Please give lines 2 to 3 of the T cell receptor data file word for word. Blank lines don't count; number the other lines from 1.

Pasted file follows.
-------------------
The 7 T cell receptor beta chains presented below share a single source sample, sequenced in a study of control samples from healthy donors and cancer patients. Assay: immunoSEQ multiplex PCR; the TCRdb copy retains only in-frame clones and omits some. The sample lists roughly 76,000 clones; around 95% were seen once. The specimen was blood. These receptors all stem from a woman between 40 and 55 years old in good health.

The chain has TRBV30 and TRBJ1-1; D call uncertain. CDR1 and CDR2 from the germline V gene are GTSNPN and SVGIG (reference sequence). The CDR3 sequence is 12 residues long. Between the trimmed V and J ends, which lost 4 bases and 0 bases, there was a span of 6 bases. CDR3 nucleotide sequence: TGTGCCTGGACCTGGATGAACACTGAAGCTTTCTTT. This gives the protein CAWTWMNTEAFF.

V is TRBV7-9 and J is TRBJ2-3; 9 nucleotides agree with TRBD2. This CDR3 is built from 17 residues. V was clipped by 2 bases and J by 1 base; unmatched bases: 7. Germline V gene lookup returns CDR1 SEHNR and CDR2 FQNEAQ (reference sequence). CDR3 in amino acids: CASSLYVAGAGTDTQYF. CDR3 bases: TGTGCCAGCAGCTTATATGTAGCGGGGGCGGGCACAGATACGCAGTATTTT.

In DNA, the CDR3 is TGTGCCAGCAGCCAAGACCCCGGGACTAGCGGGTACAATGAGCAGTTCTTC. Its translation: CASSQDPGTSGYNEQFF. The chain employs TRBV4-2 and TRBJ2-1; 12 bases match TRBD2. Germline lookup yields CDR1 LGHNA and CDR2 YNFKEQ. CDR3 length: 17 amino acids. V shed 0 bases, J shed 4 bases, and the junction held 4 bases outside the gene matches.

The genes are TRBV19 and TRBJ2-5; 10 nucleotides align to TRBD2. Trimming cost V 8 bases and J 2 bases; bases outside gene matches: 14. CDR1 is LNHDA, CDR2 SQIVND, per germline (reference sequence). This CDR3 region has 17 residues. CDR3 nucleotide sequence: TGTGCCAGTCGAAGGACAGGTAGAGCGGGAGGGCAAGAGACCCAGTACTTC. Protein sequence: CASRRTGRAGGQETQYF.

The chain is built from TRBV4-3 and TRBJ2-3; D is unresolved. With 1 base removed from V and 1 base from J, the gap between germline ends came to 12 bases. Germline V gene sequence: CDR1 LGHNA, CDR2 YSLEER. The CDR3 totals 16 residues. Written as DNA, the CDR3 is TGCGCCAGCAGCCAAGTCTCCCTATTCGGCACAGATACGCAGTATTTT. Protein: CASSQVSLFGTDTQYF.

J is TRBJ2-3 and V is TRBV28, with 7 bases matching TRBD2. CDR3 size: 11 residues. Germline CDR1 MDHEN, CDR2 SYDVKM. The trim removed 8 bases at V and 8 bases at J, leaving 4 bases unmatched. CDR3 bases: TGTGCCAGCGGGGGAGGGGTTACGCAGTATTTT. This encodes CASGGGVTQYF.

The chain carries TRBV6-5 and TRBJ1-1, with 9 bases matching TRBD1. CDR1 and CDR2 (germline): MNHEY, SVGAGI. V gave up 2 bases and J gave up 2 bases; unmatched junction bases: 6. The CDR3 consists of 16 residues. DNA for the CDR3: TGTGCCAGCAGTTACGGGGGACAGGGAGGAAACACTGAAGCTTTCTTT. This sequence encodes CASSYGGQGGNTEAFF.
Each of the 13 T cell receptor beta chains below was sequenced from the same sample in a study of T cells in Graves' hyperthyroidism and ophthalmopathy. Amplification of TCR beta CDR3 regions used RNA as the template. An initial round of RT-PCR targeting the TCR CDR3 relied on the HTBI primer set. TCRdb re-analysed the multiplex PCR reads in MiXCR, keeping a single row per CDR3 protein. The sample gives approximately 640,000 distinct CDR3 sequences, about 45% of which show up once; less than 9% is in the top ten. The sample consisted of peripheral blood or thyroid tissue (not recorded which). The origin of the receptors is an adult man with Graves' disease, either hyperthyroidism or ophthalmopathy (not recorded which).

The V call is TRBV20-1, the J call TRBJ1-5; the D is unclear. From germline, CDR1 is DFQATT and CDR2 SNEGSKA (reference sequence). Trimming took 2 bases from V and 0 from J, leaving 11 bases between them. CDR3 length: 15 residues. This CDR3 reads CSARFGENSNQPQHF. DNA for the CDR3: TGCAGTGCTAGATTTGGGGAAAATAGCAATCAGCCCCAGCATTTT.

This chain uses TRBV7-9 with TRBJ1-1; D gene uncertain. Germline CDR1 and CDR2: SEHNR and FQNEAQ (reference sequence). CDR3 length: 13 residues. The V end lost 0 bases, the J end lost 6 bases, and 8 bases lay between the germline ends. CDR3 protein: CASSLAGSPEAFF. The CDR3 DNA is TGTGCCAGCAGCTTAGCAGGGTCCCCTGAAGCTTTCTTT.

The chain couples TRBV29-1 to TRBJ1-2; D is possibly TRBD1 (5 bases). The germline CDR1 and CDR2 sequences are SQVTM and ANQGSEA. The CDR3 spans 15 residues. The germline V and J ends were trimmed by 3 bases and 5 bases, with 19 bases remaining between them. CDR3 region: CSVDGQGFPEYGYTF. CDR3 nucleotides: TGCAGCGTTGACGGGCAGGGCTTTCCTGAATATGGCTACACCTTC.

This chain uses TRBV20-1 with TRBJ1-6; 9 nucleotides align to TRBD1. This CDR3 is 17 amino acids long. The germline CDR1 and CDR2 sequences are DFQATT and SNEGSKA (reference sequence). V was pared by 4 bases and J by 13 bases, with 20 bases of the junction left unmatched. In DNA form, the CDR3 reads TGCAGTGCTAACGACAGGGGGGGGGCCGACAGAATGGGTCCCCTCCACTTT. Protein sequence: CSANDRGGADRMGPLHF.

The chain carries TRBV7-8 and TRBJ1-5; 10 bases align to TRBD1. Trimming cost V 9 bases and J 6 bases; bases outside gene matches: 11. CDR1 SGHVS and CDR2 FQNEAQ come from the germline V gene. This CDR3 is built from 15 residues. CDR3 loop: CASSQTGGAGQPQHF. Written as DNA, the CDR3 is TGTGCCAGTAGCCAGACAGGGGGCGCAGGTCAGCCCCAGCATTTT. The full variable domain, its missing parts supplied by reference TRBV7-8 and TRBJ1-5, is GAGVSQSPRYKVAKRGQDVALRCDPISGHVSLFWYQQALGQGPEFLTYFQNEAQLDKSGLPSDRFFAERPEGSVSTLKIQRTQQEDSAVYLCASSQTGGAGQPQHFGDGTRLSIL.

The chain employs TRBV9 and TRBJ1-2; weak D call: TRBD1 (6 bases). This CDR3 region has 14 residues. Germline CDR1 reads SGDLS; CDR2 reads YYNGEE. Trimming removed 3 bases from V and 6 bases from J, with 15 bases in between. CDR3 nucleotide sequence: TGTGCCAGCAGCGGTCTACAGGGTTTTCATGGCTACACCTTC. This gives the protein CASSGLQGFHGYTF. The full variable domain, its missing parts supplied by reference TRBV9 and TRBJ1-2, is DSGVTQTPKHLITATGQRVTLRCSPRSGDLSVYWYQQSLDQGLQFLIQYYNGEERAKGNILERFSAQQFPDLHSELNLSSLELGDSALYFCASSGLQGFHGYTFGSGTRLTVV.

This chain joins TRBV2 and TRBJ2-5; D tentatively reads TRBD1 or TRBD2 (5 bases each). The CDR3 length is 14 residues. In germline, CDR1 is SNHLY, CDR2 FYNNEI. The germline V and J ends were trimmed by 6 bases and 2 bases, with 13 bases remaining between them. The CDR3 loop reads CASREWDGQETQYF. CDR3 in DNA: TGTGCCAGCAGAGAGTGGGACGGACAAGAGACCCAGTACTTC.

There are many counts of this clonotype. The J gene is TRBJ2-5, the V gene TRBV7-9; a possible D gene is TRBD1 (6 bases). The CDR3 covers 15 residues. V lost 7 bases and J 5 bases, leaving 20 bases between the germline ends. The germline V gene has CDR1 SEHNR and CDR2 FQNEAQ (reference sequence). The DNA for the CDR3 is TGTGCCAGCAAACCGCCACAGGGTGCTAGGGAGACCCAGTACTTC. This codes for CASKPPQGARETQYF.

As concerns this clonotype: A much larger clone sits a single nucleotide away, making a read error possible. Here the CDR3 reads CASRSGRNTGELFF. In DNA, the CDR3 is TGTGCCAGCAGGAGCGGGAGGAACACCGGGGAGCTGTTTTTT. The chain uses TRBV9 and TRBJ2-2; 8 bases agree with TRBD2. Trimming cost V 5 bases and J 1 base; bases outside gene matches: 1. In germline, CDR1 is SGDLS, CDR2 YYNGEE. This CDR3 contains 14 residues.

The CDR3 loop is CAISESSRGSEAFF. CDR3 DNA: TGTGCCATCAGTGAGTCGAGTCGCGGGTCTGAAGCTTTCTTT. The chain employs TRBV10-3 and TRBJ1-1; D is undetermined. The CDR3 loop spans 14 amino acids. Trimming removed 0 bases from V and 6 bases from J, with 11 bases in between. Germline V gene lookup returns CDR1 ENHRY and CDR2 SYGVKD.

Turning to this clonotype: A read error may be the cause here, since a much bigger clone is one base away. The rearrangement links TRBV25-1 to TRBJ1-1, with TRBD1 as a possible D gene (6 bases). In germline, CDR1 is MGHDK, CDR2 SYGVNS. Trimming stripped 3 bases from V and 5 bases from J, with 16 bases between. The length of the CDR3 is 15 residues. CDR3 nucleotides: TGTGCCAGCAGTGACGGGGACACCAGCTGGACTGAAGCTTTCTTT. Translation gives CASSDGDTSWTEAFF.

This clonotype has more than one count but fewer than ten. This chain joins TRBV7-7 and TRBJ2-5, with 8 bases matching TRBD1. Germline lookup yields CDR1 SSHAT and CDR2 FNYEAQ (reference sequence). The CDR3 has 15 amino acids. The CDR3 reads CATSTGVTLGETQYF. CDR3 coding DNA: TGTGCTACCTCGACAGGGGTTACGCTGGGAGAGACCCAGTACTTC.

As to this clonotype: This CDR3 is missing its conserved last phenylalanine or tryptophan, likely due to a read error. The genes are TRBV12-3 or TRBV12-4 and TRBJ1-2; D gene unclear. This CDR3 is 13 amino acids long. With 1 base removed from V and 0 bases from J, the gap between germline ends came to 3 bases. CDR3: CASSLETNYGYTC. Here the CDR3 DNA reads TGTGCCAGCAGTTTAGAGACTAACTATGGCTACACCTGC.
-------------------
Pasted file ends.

The chain has TRBV30 and TRBJ1-1; D call uncertain. CDR1 and CDR2 from the germline V gene are GTSNPN and SVGIG (reference sequence). The CDR3 sequence is 12 residues long. Between the trimmed V and J ends, which lost 4 bases and 0 bases, there was a span of 6 bases. CDR3 nucleotide sequence: TGTGCCTGGACCTGGATGAACACTGAAGCTTTCTTT. This gives the protein CAWTWMNTEAFF.

V is TRBV7-9 and J is TRBJ2-3; 9 nucleotides agree with TRBD2. This CDR3 is built from 17 residues. V was clipped by 2 bases and J by 1 base; unmatched bases: 7. Germline V gene lookup returns CDR1 SEHNR and CDR2 FQNEAQ (reference sequence). CDR3 in amino acids: CASSLYVAGAGTDTQYF. CDR3 bases: TGTGCCAGCAGCTTATATGTAGCGGGGGCGGGCACAGATACGCAGTATTTT.